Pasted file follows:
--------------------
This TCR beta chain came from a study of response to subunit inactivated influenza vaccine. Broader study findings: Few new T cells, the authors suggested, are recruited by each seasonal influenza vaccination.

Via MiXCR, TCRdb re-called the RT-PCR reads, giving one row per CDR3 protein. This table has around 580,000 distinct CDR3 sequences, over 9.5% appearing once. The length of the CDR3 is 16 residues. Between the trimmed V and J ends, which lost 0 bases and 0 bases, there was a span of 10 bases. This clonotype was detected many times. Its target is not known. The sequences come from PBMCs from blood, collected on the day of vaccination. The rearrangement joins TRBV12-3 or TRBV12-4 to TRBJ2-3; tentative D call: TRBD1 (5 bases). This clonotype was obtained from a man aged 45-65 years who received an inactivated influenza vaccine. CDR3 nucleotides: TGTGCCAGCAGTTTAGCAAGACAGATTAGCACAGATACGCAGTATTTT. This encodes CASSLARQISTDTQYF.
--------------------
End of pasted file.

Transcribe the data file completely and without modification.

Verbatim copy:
This TCR beta chain came from a study of response to subunit inactivated influenza vaccine. Broader study findings: Few new T cells, the authors suggested, are recruited by each seasonal influenza vaccination.

Via MiXCR, TCRdb re-called the RT-PCR reads, giving one row per CDR3 protein. This table has around 580,000 distinct CDR3 sequences, over 9.5% appearing once. The length of the CDR3 is 16 residues. Between the trimmed V and J ends, which lost 0 bases and 0 bases, there was a span of 10 bases. This clonotype was detected many times. Its target is not known. The sequences come from PBMCs from blood, collected on the day of vaccination. The rearrangement joins TRBV12-3 or TRBV12-4 to TRBJ2-3; tentative D call: TRBD1 (5 bases). This clonotype was obtained from a man aged 45-65 years who received an inactivated influenza vaccine. CDR3 nucleotides: TGTGCCAGCAGTTTAGCAAGACAGATTAGCACAGATACGCAGTATTTT. This encodes CASSLARQISTDTQYF.